(4)   *   Ionizing radiation is a human carcinogen at every
dose-level, not just at high doses; there is no threshold dose. A
single photon or a single high-speed particle can cause unrepairable
genetic damage. (See Gofman 1990, Chapters 18-21, + UNSCEAR 1993,
Annex F, especially p.636 para.84, p.680 para.323, + NRPB 1995,
especially pp.59-61, p.68, p.75, + Pierce 1996, p.9, + Gofman 1996,
Chapter 45, + Riches 1997, p.519, + Hei 1997).

(5)   *   Ionizing radiation is a mutagen observed to induce
virtually every kind of human cancer (Gofman 1969, p.4, + BEIR 1980,
Section 5, + UNSCEAR 1988, p.460 para.394).

And the Comments: -----------------

(1)   *   In view of all the five facts above, it would be
inappropriate to doubt the menace of low-dose ionizing radiation.

(2)   *   And in view of all the five facts, it is strange --- in
studies which attempt to explain a difference in cancer-rates
between two groups --- that the question is so seldom asked: How do
the radiation histories differ between the groups? In view of the
five facts above, it should be the FIRST question.

(3)   *   And in view of the five facts, it is sad that so many
members of the medical profession give only lip-service to the need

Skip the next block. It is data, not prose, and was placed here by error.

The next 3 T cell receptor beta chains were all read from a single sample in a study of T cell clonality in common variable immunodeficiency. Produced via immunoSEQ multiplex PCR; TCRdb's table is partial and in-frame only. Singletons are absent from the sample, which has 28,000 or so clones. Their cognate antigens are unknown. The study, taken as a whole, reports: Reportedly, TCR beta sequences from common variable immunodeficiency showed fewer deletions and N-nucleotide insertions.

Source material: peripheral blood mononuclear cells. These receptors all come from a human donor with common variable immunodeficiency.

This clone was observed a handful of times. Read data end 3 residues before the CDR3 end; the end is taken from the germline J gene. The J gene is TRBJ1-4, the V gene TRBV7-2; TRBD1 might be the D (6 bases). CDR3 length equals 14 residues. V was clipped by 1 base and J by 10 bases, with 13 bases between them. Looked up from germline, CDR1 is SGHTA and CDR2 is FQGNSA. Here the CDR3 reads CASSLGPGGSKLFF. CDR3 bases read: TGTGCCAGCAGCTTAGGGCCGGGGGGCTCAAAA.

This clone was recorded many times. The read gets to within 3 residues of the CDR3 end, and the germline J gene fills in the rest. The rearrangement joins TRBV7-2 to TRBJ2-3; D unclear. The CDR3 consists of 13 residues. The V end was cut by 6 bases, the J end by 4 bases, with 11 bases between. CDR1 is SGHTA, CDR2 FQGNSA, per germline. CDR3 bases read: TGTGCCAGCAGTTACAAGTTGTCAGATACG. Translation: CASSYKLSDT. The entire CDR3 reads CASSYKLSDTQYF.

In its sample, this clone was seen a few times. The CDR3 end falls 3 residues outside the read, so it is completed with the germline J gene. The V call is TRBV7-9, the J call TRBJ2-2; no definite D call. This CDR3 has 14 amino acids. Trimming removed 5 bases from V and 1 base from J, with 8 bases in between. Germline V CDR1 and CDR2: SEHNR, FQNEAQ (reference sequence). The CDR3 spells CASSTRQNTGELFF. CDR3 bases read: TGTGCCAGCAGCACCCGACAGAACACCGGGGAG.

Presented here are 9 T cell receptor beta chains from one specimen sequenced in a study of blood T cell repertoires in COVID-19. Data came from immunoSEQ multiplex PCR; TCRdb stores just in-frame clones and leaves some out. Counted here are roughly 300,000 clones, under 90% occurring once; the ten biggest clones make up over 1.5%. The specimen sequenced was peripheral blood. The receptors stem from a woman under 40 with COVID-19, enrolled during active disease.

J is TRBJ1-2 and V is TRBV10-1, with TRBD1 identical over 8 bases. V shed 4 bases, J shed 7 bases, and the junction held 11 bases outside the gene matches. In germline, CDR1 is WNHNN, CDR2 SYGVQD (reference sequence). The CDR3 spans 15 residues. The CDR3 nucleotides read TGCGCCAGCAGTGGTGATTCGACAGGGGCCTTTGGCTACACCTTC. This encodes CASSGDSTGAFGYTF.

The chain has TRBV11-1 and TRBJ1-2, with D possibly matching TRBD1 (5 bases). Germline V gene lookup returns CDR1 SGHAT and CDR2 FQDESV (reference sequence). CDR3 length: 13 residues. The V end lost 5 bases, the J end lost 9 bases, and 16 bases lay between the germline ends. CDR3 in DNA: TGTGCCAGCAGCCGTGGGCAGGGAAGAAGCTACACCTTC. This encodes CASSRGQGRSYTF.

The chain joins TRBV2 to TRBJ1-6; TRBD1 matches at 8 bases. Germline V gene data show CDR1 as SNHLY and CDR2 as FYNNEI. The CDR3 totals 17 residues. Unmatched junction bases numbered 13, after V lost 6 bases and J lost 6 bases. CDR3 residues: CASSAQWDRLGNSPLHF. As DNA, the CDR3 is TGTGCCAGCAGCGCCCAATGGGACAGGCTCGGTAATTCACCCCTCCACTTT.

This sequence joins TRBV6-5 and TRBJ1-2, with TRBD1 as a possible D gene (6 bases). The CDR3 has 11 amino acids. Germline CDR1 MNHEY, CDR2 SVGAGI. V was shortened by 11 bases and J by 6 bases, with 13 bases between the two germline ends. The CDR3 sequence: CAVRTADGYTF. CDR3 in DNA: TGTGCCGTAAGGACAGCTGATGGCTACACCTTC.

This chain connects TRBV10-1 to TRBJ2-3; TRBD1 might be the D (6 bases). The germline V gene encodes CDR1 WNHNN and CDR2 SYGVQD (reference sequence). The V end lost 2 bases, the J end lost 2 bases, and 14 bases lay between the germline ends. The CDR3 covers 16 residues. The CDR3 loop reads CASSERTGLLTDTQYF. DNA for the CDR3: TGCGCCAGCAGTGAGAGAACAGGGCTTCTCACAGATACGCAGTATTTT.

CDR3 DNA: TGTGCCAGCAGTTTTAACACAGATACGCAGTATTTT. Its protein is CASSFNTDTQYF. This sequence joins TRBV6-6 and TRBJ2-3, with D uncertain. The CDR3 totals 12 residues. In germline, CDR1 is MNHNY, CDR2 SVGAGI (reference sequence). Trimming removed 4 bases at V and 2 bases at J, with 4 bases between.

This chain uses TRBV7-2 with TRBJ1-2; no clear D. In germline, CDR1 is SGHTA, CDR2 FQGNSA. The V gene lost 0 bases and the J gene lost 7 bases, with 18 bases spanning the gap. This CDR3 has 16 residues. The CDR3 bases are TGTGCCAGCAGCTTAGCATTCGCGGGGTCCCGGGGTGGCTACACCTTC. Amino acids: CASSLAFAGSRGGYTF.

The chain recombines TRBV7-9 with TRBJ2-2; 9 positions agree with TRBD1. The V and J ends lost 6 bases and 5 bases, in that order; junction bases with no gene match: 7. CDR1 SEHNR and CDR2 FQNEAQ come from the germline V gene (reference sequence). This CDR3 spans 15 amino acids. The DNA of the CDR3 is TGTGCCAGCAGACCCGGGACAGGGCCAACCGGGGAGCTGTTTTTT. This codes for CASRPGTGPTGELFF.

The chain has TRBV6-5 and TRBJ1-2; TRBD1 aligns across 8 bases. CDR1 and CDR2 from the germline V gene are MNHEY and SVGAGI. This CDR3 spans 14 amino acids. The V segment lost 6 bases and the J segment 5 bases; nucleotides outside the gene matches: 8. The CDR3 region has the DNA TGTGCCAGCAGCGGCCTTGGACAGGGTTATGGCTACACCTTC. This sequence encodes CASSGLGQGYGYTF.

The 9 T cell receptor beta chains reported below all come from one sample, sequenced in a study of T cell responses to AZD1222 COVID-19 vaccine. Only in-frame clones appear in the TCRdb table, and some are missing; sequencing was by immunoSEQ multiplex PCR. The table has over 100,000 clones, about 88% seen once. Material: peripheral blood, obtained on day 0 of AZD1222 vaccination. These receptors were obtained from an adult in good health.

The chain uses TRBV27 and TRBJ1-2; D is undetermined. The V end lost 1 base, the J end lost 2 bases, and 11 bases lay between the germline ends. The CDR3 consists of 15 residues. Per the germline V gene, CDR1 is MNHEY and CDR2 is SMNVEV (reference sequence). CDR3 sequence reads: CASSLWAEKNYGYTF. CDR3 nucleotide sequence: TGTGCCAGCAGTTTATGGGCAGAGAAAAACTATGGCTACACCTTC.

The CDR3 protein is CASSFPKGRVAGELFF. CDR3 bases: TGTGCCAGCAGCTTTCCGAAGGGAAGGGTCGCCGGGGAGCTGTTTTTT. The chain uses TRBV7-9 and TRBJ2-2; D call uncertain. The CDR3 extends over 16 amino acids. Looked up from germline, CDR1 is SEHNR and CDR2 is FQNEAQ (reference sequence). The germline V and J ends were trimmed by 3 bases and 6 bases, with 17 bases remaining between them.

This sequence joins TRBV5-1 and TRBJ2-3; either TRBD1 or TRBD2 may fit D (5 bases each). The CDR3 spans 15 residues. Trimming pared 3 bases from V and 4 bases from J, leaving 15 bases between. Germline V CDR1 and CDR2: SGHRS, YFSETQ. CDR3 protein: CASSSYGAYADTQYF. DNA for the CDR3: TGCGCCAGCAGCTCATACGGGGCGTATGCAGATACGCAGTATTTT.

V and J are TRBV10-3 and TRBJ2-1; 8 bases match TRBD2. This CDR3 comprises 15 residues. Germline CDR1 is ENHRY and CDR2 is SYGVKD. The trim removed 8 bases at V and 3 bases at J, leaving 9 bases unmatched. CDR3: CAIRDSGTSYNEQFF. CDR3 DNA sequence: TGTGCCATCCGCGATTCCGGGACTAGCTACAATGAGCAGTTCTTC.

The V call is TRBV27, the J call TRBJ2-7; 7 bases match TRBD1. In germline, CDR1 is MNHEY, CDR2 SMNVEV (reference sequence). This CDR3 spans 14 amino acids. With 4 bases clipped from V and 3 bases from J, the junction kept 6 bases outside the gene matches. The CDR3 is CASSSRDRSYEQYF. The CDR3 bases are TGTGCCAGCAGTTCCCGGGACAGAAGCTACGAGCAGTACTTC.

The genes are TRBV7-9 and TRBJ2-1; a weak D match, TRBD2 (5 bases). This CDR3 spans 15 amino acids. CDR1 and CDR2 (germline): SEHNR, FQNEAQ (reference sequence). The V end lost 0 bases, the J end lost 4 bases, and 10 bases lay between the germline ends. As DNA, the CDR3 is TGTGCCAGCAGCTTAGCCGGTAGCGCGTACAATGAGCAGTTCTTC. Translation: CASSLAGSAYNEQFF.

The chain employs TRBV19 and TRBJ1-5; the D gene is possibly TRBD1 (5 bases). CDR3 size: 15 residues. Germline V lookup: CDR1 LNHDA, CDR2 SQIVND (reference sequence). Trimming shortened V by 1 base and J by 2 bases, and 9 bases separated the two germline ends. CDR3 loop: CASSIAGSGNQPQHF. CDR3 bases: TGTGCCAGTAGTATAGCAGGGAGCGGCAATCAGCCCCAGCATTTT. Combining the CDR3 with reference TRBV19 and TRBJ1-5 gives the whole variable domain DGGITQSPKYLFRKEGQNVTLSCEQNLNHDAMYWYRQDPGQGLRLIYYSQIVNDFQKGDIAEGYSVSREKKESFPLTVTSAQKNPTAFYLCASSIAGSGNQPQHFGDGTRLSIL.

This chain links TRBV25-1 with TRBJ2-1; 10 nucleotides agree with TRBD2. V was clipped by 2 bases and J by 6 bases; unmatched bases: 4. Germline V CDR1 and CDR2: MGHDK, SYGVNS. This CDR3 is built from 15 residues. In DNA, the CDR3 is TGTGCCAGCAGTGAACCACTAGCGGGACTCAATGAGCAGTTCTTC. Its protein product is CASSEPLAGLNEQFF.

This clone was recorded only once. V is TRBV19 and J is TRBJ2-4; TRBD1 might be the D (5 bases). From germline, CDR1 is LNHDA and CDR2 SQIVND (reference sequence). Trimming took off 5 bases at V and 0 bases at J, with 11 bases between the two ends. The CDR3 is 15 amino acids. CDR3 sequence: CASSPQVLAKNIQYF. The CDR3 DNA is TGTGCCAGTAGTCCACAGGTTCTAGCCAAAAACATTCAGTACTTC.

to reduce the unnecessarily high exposures to radiation administered
by their own profession (UNSCEAR 1993, Annex C, + Gofman 1996,
Chapter 48). Today, the two largest sources of voluntary radiation
exposure are (i) pre-cancer medical procedures, including CT scans
and fluoroscopy (NCRP 1987, p.59, + NCRP 1989, p.69) and (ii)
cigarette-smoking --- which delivers appreciable alpha-particle
radiation to the lungs (Martell 1974, 1975, 1983, + NCRP 1984, +
BEIR 1990, p.19). As for involuntary exposures accumulated from
nuclear pollution, they have been poorly ascertained --- to put it
in a kindly fashion.

# # # # #

>>>>>   Reference List   <<<<< ---------------------------------

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Errata: Vol.143: 355.

# # # # #